January 2023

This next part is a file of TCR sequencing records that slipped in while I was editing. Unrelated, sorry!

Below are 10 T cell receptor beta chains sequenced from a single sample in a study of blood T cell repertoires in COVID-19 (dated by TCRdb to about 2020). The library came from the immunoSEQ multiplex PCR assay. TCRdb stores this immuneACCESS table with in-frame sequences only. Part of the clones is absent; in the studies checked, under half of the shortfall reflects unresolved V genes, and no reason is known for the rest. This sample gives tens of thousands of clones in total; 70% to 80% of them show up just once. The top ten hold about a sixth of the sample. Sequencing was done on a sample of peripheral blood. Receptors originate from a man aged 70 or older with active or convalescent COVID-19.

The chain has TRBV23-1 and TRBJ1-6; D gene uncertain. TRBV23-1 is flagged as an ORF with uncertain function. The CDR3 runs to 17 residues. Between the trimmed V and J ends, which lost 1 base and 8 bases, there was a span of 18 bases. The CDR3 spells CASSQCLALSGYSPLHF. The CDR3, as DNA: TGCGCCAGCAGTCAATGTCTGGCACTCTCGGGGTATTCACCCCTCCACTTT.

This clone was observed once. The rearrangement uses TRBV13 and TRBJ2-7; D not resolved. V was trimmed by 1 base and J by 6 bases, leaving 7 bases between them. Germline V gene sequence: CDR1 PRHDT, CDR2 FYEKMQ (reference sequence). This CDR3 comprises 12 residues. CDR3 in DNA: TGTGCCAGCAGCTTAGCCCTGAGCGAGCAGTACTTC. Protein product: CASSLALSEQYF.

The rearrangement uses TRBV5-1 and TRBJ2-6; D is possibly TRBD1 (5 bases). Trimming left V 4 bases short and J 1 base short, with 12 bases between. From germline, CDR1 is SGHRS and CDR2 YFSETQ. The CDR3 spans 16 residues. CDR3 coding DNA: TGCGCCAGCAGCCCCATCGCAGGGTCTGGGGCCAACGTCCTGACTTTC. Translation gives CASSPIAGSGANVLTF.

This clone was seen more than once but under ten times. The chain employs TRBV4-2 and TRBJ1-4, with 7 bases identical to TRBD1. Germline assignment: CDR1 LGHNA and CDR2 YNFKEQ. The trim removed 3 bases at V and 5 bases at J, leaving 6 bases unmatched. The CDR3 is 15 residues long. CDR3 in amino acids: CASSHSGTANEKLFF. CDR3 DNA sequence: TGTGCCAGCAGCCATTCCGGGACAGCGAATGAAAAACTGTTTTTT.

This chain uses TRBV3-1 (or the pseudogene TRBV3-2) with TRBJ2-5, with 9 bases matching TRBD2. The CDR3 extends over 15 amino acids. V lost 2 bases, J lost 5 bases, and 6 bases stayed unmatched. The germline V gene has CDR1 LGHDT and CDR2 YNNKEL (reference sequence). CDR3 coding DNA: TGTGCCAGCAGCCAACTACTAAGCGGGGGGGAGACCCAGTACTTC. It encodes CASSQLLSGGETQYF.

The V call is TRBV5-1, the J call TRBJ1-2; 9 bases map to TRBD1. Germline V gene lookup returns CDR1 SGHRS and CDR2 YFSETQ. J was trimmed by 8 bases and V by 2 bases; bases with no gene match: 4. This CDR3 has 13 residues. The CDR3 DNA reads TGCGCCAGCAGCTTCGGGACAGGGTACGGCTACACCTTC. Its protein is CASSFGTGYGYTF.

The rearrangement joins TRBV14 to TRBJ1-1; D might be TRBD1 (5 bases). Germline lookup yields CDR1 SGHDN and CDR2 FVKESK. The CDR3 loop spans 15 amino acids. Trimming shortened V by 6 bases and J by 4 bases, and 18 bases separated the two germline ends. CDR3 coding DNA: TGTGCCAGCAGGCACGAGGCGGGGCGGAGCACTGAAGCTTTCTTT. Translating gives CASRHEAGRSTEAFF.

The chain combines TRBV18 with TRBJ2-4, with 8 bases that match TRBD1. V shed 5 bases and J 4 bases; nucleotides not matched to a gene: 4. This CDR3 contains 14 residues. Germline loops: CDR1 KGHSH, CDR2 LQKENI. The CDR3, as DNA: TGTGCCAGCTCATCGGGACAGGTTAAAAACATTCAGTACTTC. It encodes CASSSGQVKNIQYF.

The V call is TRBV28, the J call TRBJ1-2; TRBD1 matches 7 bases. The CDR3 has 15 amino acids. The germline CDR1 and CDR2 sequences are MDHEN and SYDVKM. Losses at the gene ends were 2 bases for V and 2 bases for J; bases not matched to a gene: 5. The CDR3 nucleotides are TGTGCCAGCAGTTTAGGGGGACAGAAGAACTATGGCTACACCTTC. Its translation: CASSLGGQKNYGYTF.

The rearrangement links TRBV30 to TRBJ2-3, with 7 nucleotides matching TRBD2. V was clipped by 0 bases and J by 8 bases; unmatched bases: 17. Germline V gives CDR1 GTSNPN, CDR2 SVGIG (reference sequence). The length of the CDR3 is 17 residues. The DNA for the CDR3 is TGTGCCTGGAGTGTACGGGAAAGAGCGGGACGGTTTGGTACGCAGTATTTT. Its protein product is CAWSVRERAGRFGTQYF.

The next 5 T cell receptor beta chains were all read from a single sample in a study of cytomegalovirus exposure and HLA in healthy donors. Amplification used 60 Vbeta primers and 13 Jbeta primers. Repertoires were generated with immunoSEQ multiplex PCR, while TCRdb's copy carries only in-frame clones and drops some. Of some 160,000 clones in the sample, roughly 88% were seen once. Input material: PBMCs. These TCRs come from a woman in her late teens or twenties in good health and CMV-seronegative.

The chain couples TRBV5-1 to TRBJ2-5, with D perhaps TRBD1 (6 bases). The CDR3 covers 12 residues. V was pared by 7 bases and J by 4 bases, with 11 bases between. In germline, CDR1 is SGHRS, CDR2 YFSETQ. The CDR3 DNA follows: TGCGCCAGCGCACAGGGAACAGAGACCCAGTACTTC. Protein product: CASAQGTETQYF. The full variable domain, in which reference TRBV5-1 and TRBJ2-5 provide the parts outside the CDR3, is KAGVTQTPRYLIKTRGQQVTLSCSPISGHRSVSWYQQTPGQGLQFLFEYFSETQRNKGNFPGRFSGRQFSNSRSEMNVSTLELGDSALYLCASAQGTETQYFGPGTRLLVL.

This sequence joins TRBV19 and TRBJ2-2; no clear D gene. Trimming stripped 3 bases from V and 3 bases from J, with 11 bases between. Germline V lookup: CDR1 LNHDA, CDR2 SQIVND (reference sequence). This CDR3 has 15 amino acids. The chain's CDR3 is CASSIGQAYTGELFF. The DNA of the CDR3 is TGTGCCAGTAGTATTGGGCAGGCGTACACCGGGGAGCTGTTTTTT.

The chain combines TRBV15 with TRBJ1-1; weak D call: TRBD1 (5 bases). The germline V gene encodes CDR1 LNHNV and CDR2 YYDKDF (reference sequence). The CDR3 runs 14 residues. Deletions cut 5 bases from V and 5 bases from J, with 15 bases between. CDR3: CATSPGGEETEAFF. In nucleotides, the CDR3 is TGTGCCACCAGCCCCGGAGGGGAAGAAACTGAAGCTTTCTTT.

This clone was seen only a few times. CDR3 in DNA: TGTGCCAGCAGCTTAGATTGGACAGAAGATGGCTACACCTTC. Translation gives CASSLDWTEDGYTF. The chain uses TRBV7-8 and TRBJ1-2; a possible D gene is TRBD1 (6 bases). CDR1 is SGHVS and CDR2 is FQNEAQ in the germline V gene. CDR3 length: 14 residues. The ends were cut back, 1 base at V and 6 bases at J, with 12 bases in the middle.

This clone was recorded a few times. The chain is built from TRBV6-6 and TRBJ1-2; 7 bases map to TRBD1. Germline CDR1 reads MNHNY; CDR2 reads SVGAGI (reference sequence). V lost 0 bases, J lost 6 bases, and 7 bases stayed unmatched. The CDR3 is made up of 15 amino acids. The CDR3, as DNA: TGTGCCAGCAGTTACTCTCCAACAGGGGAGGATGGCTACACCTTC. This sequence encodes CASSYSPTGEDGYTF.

Page A8 January 2023 FUNERAL HOME & CEMETERY NEWS Se c t i on A 1-888-792-9315 • mymortuarycooler.com Scan QR for our website Cots not included MODEL # TR3 Triple Cot Roll-In Mortuary Cooler AMC N W FAST SHIPPING AVAILABLE ON SELECT PRODUCTS By Linda Findlay Aftercare es. The tone began to change behind me. It seemed that the funeral directors were participating and commenting positively. It was clear that they listened to what was being shared with them and were participating and doing the exercises! It was very interesting to me. I believe they left that session inspired, and with a different perspective about self-care. I noted that all the evaluations of my sister’s session were marked “Excellent.” Why does Self Care Matter? • Stress and emotional exhaustion can make us less organized and productive, and emotionally depleted which can lead to insomnia and other health problems. • Caring for others can reopen old wounds. • Self-care produces positive feelings and boosts confidence and self-esteem. • Good self-care habits help your internal battery stay charged. In turn, this helps you remain sharp, motivated, and healthy. • It’s necessary to remember that your needs are important too. Self-care refers to healthy habits and activities that reduce stress and maintain well-being. It’s any deliberate activity we do to take care of our mental, emotional, and physical health. Because bereavement care involves looking after others, it’s imperative we also look after ourselves. Making time for yourself is crucial to your own well-being. Aims of Self Care • To help manage stress • To prevent physical illness • To help maintain equilibrium and honor one’s own needs Self Care Tips • Recognize that you can’t fix a loved one’s grief. It’s a rite of passage for everyone. • Learn the signs and symptoms of compassion fatigue. Seek support when you’re struggling. It is amazing how many funeral directors have never heard of compassion fatigue, but when taught about it, immediately recognize their own symptoms of it. • Learn to let go, say no, and ask for help from others. Honor your own limits. • Do one nurturing activity each day. Read a book, take a bubble bath, go for a walk. • Carve out time in your day to recharge your battery by doing things you love. • Eat healthy and stay hydrated to boost immunity and physical well-being. • Engage in light exercise and practice good sleep hygiene. • Plan for short respites from supporting bereaved loved ones. Consider taking a vacation with others you love. • Embrace joy without guilt. Listen to children laughing, smell a rose, watch a sunset. • Sing. In a choir, in the car, in the shower. It releases muscle tension and stress. • Enjoy a good laugh every day. Laughter lightens a heavy load and boosts your mood by releasing tension. Watch a comedy show or movie or watch funny videos. • Engage in activities that involve your hands such as gardening, knitting, woodworking, painting, pottery, beading, or coloring. Repetitive motion of the hands is soothing and calms the mind. • Take up journaling to release inner thoughts and feelings in a private, safe place. Some people may feel that self-care is useless, or it doesn’t do much good. I beg to differ, and I challenge you to at least try some of the suggestions I have provided-pick one and practice it regularly. See for yourself if you feel differently. You might surprise yourself and furthermore, you might be able to confidently suggest self-care to your families and provide some resources about it that can be given to them. The new year is a great time to incorporate something new. Give it a try! Benefits of Self Care There have been many times that I have had conversations with the funeral directors that I work with about self-care. There have been a few who I feel, had they practiced self-care, would still be funeral directors today. One funeral director comes to mind. He lost his adult daughter to a drug overdose. What he found was that most people “figured” he was doing fine. After all, he was a funeral director. The number of times people in the community would run into him in public and not mention his loss became unbearable for him. Everyone knew his daughter died from an overdose. Most people said nothing. A few commented that he must be doing fine because he deals with death every day. This was furthest from the truth. I shared with him that he needed to take his funeral director hat off and put one on that is for a grieving father! We talked about self-care. We had, together, presented workshops on self-care for our families. When I asked him what he was doing to take care of himself, he said nothing. He felt that it was not for him. My funeral director friend sold his funeral home! It was a third-generation family run business! Another interesting story about self-care and my funeral director friends is when I had participated in a “Day of Healing” some years ago. Funeral directors from the community participated to earn the CE’s. One of the sessions was on mindfulness and mediation. It just so happened that my sister, who is a holistic practitioner, was presenting the workshop, but the other attendees did not know that. I sat near the back, and behind me were about five funeral directors. In the beginning of the session, I heard them grumbling about the subject of holistic practices. Some comments were, “I am not doing this,” and “This is stupid,” and “All I need is the CE credit, so I guess I need to sit through this.” It was kind of comical to me, both because it was my sister they were grumbling about, and because they did not consider that anyone could hear what they were saying. As we got into the session, my sister had the attendees participate in some examples of holistic practic- Linda Findlay is the founder of Mourning Discoveries, Grief Support Services. She is a 29-year career Aftercare Coordinator, a published author, and an advocate for bereaved families. She is the founder and co-creator of The Grief Cruises and managing partner with The International Grief Institute. Linda can be reached at 315-725-6132 or Lf6643@yahoo.com. Visit www.mourningdiscoveries.com, www.thegriefcruises.com or www.internationalgriefinstitute.com. F U N E R A L H O M E & C E M E T E R Y N E W S w w w . N o m i s P u b l i c a t i o n s . c o m Monthly Columnsonline at Take Care of Yourself in the New Year! Phone: 877-770-TIES (8437) Fax: 276-466-3474 E-mail: customerservice@tiesforyou.com www.tiesforyou.com STYLISH MATCHING TIES FOR PROFESSIONALS Any Size Group or Organization “We’ve worked on building trust and have gained two to four funeral homes that use us monthly and one that utilizes us as their main transport service,” says Curtis Durham, founder and owner. New clients are regularly using the transport service and growing to appreciate the professionalism and respect of Curtis and his devoted employees. The two vans owned and used by the transport POFS Global Celebrates First Anniversary Curtis Durham company are secure transports with hydraulic deck systems that can carry up to four deceased at a time. They are fully-insured, handle after-hour removals, and deal with oversize decedents of over 300+ pounds. Their main goal is to provide care, dignity, and privacy for the deceased. Curtis left the IT field in 2004 to go into logistics. He accepted a business offer driving and managing Bobtails locally in Houston and saw the highs and lows in the logistics industry. DHL bought HOUSTON,TX— Priority One Fulfillment Services Global, LLC recently celebrated one year of service offering mortuary transportation services to the Houston area. While they mostly work with funeral homes, they are available and have worked with casket companies, retirement homes, hospice centers, and private residences, as well. out the company they were contracting through, and so he began looking through newspaper ads for other logistic opportunities. “There was a featured story about families having issues getting their loved ones back to their homeland in Mexico. They were putting them in station wagons and minivans,” Curtis says. It was this ad that inspired his interest in the area’s need for reliable mortuary transport. Curtis started mortuary school but left before his lab courses when he was diagContinued on page A16